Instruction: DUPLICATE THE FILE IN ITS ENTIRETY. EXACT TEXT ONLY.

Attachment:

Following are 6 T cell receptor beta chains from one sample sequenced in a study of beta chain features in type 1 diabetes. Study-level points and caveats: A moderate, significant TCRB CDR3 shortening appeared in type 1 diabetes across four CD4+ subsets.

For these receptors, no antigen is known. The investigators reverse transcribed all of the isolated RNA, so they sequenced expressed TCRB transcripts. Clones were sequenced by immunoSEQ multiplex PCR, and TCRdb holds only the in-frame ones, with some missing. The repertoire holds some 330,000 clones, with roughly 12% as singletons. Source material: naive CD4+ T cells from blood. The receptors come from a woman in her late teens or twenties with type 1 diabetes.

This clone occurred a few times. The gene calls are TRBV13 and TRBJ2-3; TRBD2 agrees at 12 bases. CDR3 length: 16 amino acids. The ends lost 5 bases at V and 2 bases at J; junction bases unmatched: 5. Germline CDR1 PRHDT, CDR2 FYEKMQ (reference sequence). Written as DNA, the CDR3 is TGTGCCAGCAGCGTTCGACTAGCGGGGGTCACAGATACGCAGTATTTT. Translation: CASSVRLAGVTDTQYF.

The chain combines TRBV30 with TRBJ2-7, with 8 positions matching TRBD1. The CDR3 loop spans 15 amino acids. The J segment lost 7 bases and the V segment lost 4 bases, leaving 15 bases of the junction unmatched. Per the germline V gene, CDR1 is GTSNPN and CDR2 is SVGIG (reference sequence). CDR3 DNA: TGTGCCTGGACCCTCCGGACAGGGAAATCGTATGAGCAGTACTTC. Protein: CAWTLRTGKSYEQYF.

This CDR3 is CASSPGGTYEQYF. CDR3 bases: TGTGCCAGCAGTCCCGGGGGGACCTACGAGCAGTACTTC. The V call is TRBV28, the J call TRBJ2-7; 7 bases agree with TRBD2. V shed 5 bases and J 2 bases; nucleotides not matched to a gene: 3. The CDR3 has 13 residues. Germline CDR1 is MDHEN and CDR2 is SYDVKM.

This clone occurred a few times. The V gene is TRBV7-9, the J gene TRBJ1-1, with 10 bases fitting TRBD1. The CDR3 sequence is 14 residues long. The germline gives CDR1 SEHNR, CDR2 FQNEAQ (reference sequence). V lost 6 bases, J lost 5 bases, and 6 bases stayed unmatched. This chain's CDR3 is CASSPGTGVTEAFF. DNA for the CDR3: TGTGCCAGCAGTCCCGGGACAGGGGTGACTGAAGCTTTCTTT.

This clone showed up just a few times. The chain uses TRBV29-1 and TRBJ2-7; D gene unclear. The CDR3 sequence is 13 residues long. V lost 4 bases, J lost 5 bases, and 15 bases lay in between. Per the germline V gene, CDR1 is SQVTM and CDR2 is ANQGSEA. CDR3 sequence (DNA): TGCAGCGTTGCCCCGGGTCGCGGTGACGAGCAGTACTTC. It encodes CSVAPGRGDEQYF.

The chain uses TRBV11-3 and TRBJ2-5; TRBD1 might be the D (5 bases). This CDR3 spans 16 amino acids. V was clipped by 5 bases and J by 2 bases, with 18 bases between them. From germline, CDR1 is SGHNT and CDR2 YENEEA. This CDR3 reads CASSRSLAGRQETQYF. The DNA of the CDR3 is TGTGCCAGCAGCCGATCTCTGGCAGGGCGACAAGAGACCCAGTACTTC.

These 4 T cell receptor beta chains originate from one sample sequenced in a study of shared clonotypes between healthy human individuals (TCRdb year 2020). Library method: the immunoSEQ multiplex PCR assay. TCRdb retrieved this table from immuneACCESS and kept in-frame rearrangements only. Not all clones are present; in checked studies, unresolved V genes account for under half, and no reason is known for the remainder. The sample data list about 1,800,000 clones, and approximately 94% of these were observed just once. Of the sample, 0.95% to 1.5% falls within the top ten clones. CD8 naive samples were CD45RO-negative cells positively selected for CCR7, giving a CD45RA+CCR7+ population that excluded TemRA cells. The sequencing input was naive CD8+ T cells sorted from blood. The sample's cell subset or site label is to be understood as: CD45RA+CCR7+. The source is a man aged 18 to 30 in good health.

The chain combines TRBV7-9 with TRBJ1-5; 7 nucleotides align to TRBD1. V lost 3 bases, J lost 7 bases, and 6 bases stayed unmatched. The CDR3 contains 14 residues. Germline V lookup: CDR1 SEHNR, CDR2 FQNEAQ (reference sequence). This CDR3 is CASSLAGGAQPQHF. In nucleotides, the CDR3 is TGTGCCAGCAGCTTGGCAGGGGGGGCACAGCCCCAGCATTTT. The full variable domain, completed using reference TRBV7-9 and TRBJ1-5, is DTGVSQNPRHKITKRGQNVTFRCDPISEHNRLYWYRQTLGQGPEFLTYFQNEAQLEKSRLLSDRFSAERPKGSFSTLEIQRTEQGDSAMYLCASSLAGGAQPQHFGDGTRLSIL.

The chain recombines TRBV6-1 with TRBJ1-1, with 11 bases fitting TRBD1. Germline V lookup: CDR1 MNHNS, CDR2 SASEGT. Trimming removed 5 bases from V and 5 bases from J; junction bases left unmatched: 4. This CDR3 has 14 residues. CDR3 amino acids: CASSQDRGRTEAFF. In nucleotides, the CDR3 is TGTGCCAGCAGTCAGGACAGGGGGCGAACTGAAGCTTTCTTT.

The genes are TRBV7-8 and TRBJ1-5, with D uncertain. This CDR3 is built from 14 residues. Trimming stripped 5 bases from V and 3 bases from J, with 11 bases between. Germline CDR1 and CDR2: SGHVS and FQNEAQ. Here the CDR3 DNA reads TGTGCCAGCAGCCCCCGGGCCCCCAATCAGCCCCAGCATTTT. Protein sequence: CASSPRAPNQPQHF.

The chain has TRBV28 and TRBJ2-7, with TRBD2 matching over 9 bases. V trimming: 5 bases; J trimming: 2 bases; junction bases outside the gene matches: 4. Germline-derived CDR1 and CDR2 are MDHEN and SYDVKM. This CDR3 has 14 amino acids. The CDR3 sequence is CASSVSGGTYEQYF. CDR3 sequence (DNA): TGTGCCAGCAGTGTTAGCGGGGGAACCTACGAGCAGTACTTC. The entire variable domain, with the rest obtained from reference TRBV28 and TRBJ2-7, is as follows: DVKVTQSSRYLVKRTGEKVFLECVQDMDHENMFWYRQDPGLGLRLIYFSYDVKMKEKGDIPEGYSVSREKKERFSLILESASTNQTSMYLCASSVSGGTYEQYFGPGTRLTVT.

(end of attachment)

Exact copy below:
Following are 6 T cell receptor beta chains from one sample sequenced in a study of beta chain features in type 1 diabetes. Study-level points and caveats: A moderate, significant TCRB CDR3 shortening appeared in type 1 diabetes across four CD4+ subsets.

For these receptors, no antigen is known. The investigators reverse transcribed all of the isolated RNA, so they sequenced expressed TCRB transcripts. Clones were sequenced by immunoSEQ multiplex PCR, and TCRdb holds only the in-frame ones, with some missing. The repertoire holds some 330,000 clones, with roughly 12% as singletons. Source material: naive CD4+ T cells from blood. The receptors come from a woman in her late teens or twenties with type 1 diabetes.

This clone occurred a few times. The gene calls are TRBV13 and TRBJ2-3; TRBD2 agrees at 12 bases. CDR3 length: 16 amino acids. The ends lost 5 bases at V and 2 bases at J; junction bases unmatched: 5. Germline CDR1 PRHDT, CDR2 FYEKMQ (reference sequence). Written as DNA, the CDR3 is TGTGCCAGCAGCGTTCGACTAGCGGGGGTCACAGATACGCAGTATTTT. Translation: CASSVRLAGVTDTQYF.

The chain combines TRBV30 with TRBJ2-7, with 8 positions matching TRBD1. The CDR3 loop spans 15 amino acids. The J segment lost 7 bases and the V segment lost 4 bases, leaving 15 bases of the junction unmatched. Per the germline V gene, CDR1 is GTSNPN and CDR2 is SVGIG (reference sequence). CDR3 DNA: TGTGCCTGGACCCTCCGGACAGGGAAATCGTATGAGCAGTACTTC. Protein: CAWTLRTGKSYEQYF.

This CDR3 is CASSPGGTYEQYF. CDR3 bases: TGTGCCAGCAGTCCCGGGGGGACCTACGAGCAGTACTTC. The V call is TRBV28, the J call TRBJ2-7; 7 bases agree with TRBD2. V shed 5 bases and J 2 bases; nucleotides not matched to a gene: 3. The CDR3 has 13 residues. Germline CDR1 is MDHEN and CDR2 is SYDVKM.

This clone occurred a few times. The V gene is TRBV7-9, the J gene TRBJ1-1, with 10 bases fitting TRBD1. The CDR3 sequence is 14 residues long. The germline gives CDR1 SEHNR, CDR2 FQNEAQ (reference sequence). V lost 6 bases, J lost 5 bases, and 6 bases stayed unmatched. This chain's CDR3 is CASSPGTGVTEAFF. DNA for the CDR3: TGTGCCAGCAGTCCCGGGACAGGGGTGACTGAAGCTTTCTTT.

This clone showed up just a few times. The chain uses TRBV29-1 and TRBJ2-7; D gene unclear. The CDR3 sequence is 13 residues long. V lost 4 bases, J lost 5 bases, and 15 bases lay in between. Per the germline V gene, CDR1 is SQVTM and CDR2 is ANQGSEA. CDR3 sequence (DNA): TGCAGCGTTGCCCCGGGTCGCGGTGACGAGCAGTACTTC. It encodes CSVAPGRGDEQYF.

The chain uses TRBV11-3 and TRBJ2-5; TRBD1 might be the D (5 bases). This CDR3 spans 16 amino acids. V was clipped by 5 bases and J by 2 bases, with 18 bases between them. From germline, CDR1 is SGHNT and CDR2 YENEEA. This CDR3 reads CASSRSLAGRQETQYF. The DNA of the CDR3 is TGTGCCAGCAGCCGATCTCTGGCAGGGCGACAAGAGACCCAGTACTTC.

These 4 T cell receptor beta chains originate from one sample sequenced in a study of shared clonotypes between healthy human individuals (TCRdb year 2020). Library method: the immunoSEQ multiplex PCR assay. TCRdb retrieved this table from immuneACCESS and kept in-frame rearrangements only. Not all clones are present; in checked studies, unresolved V genes account for under half, and no reason is known for the remainder. The sample data list about 1,800,000 clones, and approximately 94% of these were observed just once. Of the sample, 0.95% to 1.5% falls within the top ten clones. CD8 naive samples were CD45RO-negative cells positively selected for CCR7, giving a CD45RA+CCR7+ population that excluded TemRA cells. The sequencing input was naive CD8+ T cells sorted from blood. The sample's cell subset or site label is to be understood as: CD45RA+CCR7+. The source is a man aged 18 to 30 in good health.

The chain combines TRBV7-9 with TRBJ1-5; 7 nucleotides align to TRBD1. V lost 3 bases, J lost 7 bases, and 6 bases stayed unmatched. The CDR3 contains 14 residues. Germline V lookup: CDR1 SEHNR, CDR2 FQNEAQ (reference sequence). This CDR3 is CASSLAGGAQPQHF. In nucleotides, the CDR3 is TGTGCCAGCAGCTTGGCAGGGGGGGCACAGCCCCAGCATTTT. The full variable domain, completed using reference TRBV7-9 and TRBJ1-5, is DTGVSQNPRHKITKRGQNVTFRCDPISEHNRLYWYRQTLGQGPEFLTYFQNEAQLEKSRLLSDRFSAERPKGSFSTLEIQRTEQGDSAMYLCASSLAGGAQPQHFGDGTRLSIL.

The chain recombines TRBV6-1 with TRBJ1-1, with 11 bases fitting TRBD1. Germline V lookup: CDR1 MNHNS, CDR2 SASEGT. Trimming removed 5 bases from V and 5 bases from J; junction bases left unmatched: 4. This CDR3 has 14 residues. CDR3 amino acids: CASSQDRGRTEAFF. In nucleotides, the CDR3 is TGTGCCAGCAGTCAGGACAGGGGGCGAACTGAAGCTTTCTTT.

The genes are TRBV7-8 and TRBJ1-5, with D uncertain. This CDR3 is built from 14 residues. Trimming stripped 5 bases from V and 3 bases from J, with 11 bases between. Germline CDR1 and CDR2: SGHVS and FQNEAQ. Here the CDR3 DNA reads TGTGCCAGCAGCCCCCGGGCCCCCAATCAGCCCCAGCATTTT. Protein sequence: CASSPRAPNQPQHF.

The chain has TRBV28 and TRBJ2-7, with TRBD2 matching over 9 bases. V trimming: 5 bases; J trimming: 2 bases; junction bases outside the gene matches: 4. Germline-derived CDR1 and CDR2 are MDHEN and SYDVKM. This CDR3 has 14 amino acids. The CDR3 sequence is CASSVSGGTYEQYF. CDR3 sequence (DNA): TGTGCCAGCAGTGTTAGCGGGGGAACCTACGAGCAGTACTTC. The entire variable domain, with the rest obtained from reference TRBV28 and TRBJ2-7, is as follows: DVKVTQSSRYLVKRTGEKVFLECVQDMDHENMFWYRQDPGLGLRLIYFSYDVKMKEKGDIPEGYSVSREKKERFSLILESASTNQTSMYLCASSVSGGTYEQYFGPGTRLTVT.